Plastic bottles are one of the safest, easiest to use, and most economical ways to feed your baby. Plastic baby bottles are made from one of two different plastics: polyethylene or polycarbonate.
Polycarbonate plastic is a clear, shiny, glassy-looking hard plastic and accounts for more than 90% of the baby bottle market. Polycarbonate plastic baby bottles are clear, so you can see how much liquid your baby has consumed. They are durable, so you don't have to worry about them breaking. Polyethylene bottles, although opaque, are also durable, shatter-resistant, and lightweight.
As with any bottle, you want to minimize the amount of air your baby swallows while feeding. Swallowing air causes gas and can be terribly upsetting and painful for your baby. Air enters the bottle through a small vent in the nipple and mixes with the breast milk or formula. This forms bubbles, resulting in a greater incidence of gas and spitting up for your baby. There are plastic baby bottles on the market designed to help control the amount of air your baby swallows.
Plastic baby bottles with a disposable plastic liner are made to throw away the plastic liner after each feeding instead of cleaning and sterilizing the entire bottle. These are favorites with many parents who find the task of cleaning and sterilizing bottles time consuming. The disposable plastic liners also minimize the air your baby swallows. As your baby drinks, the liner collapses around the liquid. This forces liquid into the nipple, keeping it filled rather than filling up with air between gulps.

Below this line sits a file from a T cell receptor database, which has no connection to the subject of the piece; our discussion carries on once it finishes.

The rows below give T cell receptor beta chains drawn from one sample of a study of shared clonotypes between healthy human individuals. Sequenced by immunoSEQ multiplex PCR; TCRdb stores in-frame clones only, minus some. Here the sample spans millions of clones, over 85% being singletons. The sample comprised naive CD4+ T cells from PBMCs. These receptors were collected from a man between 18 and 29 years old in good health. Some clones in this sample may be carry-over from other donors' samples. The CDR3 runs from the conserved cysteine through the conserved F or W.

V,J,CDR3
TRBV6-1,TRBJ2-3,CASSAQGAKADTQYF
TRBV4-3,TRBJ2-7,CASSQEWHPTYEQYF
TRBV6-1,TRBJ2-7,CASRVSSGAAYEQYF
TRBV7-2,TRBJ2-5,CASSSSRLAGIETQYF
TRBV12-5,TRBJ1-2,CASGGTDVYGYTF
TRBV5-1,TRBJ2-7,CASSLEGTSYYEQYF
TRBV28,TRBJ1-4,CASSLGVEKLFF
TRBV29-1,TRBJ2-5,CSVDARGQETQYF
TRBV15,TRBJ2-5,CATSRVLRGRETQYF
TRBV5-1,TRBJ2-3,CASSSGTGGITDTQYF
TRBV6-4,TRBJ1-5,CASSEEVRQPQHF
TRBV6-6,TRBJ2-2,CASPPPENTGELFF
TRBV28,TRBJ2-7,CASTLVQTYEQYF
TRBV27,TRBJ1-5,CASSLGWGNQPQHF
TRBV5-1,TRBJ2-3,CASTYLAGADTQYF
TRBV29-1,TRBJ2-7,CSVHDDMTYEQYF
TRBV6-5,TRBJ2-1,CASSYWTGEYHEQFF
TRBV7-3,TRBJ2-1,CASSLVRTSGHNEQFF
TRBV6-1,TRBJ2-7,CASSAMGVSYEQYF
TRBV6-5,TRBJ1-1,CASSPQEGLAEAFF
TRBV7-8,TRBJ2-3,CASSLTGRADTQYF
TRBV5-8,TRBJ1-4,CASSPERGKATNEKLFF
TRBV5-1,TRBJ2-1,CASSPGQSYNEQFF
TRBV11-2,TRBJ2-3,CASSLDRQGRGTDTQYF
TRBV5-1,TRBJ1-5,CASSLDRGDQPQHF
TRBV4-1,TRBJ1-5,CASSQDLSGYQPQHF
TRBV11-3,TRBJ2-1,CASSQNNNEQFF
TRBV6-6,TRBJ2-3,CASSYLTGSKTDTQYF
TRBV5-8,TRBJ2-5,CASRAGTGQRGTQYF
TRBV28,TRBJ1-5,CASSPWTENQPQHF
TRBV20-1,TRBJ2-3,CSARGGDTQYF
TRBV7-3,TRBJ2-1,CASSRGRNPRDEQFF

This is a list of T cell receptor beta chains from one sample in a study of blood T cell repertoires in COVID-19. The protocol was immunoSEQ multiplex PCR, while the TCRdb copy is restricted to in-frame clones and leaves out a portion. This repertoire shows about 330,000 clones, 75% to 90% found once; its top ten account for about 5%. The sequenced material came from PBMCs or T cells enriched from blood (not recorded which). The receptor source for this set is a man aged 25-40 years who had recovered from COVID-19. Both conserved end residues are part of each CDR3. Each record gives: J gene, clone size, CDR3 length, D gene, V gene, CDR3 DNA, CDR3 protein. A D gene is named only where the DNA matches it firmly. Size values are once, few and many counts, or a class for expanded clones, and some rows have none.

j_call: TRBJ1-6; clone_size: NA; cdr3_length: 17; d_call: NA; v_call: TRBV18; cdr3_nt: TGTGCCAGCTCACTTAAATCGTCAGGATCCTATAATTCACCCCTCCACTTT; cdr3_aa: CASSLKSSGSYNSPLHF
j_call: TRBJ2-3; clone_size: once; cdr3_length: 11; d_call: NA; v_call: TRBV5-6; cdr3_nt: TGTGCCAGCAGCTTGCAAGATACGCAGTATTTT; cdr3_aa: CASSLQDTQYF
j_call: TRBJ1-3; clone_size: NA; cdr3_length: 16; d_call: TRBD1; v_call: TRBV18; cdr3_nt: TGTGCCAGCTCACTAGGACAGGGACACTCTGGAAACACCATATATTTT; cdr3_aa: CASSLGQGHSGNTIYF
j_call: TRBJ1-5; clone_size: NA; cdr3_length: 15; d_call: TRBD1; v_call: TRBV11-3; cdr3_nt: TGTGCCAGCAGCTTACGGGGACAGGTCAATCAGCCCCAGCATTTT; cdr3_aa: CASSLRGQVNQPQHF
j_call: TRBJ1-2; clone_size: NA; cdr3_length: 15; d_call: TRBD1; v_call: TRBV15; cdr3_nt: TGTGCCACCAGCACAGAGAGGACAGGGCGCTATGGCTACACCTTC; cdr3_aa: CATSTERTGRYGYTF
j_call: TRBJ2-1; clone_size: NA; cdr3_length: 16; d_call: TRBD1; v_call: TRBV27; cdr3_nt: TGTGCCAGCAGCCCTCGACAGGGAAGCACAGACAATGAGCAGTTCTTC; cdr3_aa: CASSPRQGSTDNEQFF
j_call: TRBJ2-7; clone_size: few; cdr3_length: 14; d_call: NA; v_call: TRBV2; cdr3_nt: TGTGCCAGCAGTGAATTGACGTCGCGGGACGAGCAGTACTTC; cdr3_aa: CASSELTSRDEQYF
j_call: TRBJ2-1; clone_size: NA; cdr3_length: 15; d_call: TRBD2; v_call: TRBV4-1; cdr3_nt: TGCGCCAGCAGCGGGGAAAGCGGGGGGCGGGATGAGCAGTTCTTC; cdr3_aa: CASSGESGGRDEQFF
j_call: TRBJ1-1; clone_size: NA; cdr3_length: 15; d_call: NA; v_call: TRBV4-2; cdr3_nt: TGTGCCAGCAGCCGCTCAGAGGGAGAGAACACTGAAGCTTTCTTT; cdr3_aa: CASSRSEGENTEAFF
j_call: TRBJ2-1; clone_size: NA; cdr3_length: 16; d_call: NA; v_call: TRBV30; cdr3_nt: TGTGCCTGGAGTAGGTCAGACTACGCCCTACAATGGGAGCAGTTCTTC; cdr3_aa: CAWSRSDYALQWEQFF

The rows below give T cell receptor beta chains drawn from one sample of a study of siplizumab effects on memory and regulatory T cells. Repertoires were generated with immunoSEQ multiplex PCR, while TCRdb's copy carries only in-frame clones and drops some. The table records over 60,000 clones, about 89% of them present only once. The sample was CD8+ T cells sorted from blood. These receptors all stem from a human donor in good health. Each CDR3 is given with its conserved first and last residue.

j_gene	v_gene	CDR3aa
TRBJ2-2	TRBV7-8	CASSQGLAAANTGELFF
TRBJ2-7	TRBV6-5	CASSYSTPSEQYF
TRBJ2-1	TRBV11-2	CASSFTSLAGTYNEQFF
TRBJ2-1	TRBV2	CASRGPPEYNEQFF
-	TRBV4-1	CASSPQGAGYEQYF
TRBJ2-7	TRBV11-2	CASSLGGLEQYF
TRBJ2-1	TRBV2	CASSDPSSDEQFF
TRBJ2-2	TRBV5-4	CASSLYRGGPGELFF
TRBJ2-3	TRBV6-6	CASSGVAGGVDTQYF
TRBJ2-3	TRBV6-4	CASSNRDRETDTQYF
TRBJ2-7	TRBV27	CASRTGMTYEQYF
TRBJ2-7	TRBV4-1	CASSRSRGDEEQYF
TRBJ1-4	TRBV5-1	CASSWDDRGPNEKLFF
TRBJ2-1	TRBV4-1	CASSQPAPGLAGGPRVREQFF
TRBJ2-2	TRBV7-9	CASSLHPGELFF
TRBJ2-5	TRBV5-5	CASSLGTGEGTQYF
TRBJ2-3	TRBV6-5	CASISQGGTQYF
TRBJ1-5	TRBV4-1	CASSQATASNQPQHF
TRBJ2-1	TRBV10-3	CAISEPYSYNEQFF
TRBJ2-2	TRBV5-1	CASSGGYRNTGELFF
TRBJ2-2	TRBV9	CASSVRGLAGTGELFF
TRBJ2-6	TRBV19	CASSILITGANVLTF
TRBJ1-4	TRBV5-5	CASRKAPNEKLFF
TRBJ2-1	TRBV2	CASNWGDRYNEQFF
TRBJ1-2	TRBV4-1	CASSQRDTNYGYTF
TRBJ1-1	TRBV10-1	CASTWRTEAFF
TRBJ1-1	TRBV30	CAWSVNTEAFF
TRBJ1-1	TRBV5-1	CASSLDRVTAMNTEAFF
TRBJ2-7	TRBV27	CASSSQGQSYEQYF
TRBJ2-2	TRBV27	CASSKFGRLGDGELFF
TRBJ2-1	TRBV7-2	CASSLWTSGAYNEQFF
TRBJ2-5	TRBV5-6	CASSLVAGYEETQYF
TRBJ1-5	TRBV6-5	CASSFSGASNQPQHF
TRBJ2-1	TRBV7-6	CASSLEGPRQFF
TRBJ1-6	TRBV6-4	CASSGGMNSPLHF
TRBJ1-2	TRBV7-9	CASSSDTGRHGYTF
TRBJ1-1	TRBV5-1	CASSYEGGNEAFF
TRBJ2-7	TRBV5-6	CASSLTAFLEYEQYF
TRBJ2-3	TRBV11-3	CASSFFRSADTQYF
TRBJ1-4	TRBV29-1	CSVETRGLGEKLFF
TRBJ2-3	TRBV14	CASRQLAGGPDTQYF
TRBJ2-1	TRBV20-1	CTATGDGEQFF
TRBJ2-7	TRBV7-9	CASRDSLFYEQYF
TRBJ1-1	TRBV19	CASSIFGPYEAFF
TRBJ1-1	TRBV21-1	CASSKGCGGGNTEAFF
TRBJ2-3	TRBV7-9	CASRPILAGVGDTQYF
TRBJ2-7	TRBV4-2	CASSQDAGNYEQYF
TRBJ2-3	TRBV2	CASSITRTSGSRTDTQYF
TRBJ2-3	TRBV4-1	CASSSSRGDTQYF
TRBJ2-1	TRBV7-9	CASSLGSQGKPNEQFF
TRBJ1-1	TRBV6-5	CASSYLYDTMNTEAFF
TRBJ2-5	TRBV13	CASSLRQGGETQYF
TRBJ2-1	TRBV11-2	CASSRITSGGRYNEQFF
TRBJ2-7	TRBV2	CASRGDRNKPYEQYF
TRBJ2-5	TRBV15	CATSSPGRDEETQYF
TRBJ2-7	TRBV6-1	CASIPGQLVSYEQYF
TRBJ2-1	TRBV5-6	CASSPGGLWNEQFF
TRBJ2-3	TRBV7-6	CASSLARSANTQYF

Some plastic baby bottles are designed with a vent on the bottom. This allows your baby to drink continuously without having to break suction during feeding and increase the amount of air entering through the nipple. The vented bottom is usually a plastic screw-in bottom piece covered by a vented silicone pad. This allows air to circulate from below, keeping the liquid moving forward as your baby sucks. This prevents the formation of air bubbles and decreases gas.
The angled bottles allow you to feed your baby in a semi-upright position which keeps the nipple filled with liquid, not air. It is believed that feeding with angled bottles can help prevent liquid from flowing into the middle ear, minimizing the risk of ear infections.
Some plastic bottles hold a heating cartridge in the bottom of the bottle that heats the breast milk or formula as you shake the bottle. Other plastic bottles have a heat sensor along the sides of the bottle that change color if the liquid is too hot.
Choosing the right baby bottle is not as easy as you think. Polycarbonate bottles, for instance, have been the subject of controversy because of a chemical called bisphenol-A which is believed to leach from polycarbonate plastic into breast milk or baby formula when heated for 20 to 30 minutes at 100 degrees centigrade. The testing on polycarbonate plastic bottles has left many parents uneasy, but the choices remain plentiful. A little research and experience and you will find the right bottle for you and your baby.
- Hands down, my favorite plastic baby bottles are the Avent Baby Bottles in the nine ounce size. The nipple has a natural shape, similar to breastfeeding, so feeding my daughter from the bottle wasn't too shocking for her. There are 5 different nipple flow rates so you can adjust the flow according to your baby's needs. I loved how the bottle felt in my hand – it was easy to hold for a long feeding. The 9 ounce bottles are short and squat and don't take up a lot of room in the fridge. They are easy to clean because of the wide mouth, and are also dishwasher safe. Without a doubt, my absolute favorite baby bottle.